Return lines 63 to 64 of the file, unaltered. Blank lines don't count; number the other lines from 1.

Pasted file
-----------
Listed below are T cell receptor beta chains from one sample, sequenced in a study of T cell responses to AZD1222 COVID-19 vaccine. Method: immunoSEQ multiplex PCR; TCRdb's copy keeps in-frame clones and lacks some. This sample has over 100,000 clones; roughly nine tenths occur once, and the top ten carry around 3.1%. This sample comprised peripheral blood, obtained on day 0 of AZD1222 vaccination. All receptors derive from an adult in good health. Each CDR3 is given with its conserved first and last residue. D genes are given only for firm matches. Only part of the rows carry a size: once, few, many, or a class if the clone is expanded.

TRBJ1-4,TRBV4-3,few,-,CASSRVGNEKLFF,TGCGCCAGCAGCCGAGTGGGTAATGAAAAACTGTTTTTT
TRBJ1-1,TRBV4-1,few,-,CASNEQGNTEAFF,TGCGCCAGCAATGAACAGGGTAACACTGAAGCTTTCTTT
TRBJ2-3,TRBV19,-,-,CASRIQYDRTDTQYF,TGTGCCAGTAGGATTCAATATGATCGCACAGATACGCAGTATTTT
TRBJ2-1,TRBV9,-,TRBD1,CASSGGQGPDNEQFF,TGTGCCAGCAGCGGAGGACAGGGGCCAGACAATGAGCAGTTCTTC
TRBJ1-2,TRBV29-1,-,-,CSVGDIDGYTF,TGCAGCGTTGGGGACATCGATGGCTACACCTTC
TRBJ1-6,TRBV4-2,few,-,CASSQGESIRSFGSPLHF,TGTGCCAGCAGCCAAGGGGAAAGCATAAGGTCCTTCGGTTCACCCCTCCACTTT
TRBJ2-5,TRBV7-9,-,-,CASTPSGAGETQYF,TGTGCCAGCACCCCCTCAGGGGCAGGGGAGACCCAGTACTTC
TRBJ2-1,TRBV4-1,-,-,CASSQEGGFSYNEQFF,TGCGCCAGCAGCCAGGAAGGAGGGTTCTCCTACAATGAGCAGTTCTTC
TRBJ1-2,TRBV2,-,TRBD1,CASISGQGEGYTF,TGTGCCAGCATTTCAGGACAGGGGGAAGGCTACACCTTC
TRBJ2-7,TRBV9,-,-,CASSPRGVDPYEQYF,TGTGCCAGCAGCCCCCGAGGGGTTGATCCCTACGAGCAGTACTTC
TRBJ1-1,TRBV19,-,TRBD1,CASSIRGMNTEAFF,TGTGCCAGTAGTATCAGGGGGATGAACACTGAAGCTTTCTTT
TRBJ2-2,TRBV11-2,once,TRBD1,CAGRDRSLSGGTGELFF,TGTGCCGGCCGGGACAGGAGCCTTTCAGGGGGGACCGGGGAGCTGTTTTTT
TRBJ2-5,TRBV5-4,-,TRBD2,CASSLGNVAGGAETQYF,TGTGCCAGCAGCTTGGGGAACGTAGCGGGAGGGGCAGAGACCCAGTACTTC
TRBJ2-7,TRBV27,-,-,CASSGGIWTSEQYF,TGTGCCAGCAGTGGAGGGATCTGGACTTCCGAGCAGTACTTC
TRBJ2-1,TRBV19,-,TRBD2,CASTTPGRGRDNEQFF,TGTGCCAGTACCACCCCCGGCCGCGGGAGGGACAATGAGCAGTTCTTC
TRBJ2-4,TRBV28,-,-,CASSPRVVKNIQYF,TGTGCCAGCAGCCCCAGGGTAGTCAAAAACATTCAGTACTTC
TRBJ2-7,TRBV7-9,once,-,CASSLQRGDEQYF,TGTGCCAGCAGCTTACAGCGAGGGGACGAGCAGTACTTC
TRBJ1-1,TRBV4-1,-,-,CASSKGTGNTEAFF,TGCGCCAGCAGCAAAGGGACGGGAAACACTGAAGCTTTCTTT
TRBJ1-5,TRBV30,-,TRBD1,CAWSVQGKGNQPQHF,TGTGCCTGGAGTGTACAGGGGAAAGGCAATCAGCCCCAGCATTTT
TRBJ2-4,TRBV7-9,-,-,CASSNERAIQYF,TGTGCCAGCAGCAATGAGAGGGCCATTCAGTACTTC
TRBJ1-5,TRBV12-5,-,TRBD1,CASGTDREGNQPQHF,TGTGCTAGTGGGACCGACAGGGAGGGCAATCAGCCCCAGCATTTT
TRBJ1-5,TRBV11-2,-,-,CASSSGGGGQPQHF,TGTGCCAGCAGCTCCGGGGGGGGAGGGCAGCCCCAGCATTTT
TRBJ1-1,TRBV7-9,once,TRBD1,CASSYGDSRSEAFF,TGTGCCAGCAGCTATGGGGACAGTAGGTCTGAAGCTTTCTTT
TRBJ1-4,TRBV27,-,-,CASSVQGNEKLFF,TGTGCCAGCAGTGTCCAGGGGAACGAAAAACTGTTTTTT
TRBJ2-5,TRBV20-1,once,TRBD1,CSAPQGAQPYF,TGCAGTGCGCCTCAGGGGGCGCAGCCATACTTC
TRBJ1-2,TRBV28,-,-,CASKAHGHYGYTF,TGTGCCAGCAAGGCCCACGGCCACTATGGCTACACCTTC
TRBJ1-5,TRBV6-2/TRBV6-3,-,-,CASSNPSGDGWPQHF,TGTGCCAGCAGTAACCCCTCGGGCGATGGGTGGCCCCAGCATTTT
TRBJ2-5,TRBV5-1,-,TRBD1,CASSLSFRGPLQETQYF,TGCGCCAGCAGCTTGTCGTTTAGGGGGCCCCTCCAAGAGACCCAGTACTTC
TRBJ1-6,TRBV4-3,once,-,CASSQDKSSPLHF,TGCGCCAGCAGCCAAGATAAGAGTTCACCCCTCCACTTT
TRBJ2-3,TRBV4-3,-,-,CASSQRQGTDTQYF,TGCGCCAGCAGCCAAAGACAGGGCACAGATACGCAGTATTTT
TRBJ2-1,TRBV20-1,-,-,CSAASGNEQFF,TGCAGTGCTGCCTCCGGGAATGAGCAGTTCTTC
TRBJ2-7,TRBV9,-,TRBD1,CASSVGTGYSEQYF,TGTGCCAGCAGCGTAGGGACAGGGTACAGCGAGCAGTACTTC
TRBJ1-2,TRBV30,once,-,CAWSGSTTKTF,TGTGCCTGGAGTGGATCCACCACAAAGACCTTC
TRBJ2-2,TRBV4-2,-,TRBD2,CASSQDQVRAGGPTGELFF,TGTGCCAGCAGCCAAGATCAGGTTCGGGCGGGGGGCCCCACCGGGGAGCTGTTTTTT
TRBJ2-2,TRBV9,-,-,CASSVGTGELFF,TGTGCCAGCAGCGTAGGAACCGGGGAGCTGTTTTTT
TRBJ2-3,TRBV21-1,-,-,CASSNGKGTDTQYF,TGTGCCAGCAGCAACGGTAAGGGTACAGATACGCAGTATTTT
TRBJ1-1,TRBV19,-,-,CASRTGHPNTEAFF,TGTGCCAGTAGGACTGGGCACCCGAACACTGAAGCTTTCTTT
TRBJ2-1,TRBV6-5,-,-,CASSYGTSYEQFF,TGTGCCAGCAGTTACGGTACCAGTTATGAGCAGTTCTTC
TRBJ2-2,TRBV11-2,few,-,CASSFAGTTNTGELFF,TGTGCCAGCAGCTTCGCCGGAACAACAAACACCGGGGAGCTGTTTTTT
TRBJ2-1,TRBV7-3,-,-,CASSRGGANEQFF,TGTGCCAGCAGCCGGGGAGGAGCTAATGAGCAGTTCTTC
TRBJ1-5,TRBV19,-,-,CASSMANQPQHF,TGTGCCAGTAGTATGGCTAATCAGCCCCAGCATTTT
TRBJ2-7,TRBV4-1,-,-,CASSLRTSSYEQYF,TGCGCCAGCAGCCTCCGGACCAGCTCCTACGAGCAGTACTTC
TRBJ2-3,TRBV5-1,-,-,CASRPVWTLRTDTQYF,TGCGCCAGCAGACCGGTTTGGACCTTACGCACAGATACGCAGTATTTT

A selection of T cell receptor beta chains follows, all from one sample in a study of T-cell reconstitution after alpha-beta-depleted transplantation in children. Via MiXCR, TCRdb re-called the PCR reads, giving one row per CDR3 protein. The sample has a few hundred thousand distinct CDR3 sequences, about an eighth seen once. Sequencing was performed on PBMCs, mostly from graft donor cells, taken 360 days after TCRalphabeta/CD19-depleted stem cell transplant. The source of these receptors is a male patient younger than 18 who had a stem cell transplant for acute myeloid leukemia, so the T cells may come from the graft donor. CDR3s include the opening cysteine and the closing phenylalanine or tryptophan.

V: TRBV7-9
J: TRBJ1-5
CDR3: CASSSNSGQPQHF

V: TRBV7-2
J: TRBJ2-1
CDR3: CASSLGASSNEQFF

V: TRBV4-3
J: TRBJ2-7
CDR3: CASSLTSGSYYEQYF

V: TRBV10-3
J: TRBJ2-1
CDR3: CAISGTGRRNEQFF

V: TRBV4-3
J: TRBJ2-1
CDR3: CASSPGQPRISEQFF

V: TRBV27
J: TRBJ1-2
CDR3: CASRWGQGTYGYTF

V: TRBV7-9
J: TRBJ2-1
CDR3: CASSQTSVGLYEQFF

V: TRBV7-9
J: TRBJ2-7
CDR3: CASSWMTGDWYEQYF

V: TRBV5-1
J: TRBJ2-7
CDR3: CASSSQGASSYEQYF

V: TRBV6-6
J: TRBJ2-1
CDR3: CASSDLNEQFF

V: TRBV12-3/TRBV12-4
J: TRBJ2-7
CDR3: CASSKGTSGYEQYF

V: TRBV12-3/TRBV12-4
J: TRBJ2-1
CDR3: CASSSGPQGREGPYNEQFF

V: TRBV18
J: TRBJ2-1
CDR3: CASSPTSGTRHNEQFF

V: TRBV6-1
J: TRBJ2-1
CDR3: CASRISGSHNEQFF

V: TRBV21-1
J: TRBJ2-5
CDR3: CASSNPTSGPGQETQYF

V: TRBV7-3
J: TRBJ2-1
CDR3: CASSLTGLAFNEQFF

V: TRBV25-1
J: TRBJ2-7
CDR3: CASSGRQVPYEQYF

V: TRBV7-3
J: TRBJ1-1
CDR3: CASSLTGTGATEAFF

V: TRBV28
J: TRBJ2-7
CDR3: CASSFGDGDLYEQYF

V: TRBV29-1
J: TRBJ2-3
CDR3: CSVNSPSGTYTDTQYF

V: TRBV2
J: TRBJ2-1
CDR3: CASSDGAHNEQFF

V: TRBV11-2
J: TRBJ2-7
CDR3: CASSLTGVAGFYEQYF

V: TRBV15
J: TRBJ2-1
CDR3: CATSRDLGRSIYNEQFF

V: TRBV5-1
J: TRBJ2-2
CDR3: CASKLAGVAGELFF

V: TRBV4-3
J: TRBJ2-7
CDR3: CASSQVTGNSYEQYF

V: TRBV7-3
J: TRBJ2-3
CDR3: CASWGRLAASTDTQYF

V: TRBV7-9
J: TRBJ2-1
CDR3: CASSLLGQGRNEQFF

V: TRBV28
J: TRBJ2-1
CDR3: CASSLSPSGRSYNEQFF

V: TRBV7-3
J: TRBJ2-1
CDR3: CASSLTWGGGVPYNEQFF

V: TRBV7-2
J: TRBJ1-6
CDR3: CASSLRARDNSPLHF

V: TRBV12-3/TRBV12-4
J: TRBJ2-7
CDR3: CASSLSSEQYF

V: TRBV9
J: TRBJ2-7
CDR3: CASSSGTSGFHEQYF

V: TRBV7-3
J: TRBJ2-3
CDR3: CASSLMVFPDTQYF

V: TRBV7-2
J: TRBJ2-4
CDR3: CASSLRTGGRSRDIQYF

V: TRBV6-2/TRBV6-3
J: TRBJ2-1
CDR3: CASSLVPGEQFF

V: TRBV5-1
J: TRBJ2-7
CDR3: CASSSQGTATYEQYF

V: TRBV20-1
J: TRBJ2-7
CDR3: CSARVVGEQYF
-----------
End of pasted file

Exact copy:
CDR3: CASRWGQGTYGYTF

V: TRBV7-9